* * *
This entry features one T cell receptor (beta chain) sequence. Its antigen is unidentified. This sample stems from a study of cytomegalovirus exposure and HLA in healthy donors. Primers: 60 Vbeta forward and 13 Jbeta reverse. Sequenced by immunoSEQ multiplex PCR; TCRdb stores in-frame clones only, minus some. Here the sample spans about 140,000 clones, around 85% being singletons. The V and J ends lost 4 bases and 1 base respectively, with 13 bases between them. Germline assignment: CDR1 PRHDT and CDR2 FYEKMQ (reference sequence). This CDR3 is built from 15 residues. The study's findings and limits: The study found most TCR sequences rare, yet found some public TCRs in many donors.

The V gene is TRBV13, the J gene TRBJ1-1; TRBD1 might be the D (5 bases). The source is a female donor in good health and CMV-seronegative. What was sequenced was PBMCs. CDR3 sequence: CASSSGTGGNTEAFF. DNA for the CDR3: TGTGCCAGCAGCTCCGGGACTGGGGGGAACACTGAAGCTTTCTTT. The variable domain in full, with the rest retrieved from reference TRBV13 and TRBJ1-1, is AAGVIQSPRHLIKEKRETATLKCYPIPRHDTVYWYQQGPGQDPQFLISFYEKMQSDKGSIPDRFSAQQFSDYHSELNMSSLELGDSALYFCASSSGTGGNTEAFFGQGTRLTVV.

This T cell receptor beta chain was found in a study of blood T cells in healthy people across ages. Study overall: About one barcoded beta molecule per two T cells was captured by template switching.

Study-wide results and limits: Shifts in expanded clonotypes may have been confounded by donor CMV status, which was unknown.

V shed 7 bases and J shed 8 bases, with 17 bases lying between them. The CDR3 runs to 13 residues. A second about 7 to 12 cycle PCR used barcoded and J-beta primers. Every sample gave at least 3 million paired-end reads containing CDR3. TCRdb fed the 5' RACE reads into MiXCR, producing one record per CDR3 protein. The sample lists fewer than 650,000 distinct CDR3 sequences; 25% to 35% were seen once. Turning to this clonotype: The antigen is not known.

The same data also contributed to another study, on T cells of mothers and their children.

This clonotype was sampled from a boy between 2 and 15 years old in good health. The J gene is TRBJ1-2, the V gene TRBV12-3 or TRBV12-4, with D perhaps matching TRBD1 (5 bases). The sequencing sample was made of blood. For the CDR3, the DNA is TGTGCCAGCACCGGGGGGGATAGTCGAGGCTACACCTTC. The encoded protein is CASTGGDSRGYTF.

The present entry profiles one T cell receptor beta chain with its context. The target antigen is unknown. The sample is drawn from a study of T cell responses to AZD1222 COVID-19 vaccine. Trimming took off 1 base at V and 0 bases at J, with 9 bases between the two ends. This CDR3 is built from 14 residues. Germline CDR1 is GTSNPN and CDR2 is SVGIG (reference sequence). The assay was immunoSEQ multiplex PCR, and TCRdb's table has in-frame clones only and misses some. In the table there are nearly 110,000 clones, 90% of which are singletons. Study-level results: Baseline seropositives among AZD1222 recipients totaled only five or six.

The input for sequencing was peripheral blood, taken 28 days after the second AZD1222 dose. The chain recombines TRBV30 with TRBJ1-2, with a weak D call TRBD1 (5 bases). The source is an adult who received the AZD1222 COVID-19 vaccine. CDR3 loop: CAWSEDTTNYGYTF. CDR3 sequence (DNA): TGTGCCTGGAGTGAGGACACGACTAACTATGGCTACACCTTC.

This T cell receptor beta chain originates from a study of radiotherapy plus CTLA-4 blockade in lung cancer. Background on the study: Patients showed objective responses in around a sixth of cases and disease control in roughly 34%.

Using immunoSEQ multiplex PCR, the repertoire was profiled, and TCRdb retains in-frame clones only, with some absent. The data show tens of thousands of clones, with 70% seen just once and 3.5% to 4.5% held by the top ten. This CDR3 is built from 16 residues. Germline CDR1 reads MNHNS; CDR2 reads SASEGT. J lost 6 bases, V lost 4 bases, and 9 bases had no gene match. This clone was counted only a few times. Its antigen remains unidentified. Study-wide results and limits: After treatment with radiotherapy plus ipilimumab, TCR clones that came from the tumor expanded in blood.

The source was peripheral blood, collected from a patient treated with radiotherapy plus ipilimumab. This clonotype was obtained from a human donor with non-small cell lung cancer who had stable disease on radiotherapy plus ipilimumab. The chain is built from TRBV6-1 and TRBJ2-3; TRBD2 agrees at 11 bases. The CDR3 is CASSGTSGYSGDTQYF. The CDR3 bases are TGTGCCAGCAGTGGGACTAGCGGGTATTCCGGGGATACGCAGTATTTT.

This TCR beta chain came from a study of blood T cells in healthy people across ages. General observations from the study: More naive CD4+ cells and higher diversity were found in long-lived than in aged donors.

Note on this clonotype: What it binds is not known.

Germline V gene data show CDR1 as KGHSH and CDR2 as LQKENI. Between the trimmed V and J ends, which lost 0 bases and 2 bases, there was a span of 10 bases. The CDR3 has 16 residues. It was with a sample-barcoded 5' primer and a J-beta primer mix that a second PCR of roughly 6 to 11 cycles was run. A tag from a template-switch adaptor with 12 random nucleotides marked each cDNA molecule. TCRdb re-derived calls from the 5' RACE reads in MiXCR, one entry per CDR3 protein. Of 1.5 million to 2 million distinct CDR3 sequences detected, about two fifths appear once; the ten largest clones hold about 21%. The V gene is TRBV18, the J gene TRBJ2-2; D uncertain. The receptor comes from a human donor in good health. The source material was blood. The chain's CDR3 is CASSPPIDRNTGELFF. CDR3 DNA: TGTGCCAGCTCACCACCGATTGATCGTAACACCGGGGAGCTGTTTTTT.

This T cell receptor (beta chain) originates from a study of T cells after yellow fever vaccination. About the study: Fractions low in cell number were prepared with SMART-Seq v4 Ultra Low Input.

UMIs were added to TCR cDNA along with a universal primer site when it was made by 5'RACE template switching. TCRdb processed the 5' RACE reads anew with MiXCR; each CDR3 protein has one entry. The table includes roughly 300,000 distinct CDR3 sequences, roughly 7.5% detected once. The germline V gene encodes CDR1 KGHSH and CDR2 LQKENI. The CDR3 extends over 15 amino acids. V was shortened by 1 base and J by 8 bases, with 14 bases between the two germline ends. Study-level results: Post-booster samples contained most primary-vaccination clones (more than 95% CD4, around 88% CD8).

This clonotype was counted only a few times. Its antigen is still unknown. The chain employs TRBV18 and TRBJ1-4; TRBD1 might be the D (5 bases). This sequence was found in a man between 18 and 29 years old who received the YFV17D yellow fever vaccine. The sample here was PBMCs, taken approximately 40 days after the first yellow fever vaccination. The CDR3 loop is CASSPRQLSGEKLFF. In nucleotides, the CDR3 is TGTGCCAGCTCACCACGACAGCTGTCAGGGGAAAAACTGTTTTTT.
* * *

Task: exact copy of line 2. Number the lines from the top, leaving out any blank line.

The V gene is TRBV13, the J gene TRBJ1-1; TRBD1 might be the D (5 bases). The source is a female donor in good health and CMV-seronegative. What was sequenced was PBMCs. CDR3 sequence: CASSSGTGGNTEAFF. DNA for the CDR3: TGTGCCAGCAGCTCCGGGACTGGGGGGAACACTGAAGCTTTCTTT. The variable domain in full, with the rest retrieved from reference TRBV13 and TRBJ1-1, is AAGVIQSPRHLIKEKRETATLKCYPIPRHDTVYWYQQGPGQDPQFLISFYEKMQSDKGSIPDRFSAQQFSDYHSELNMSSLELGDSALYFCASSSGTGGNTEAFFGQGTRLTVV.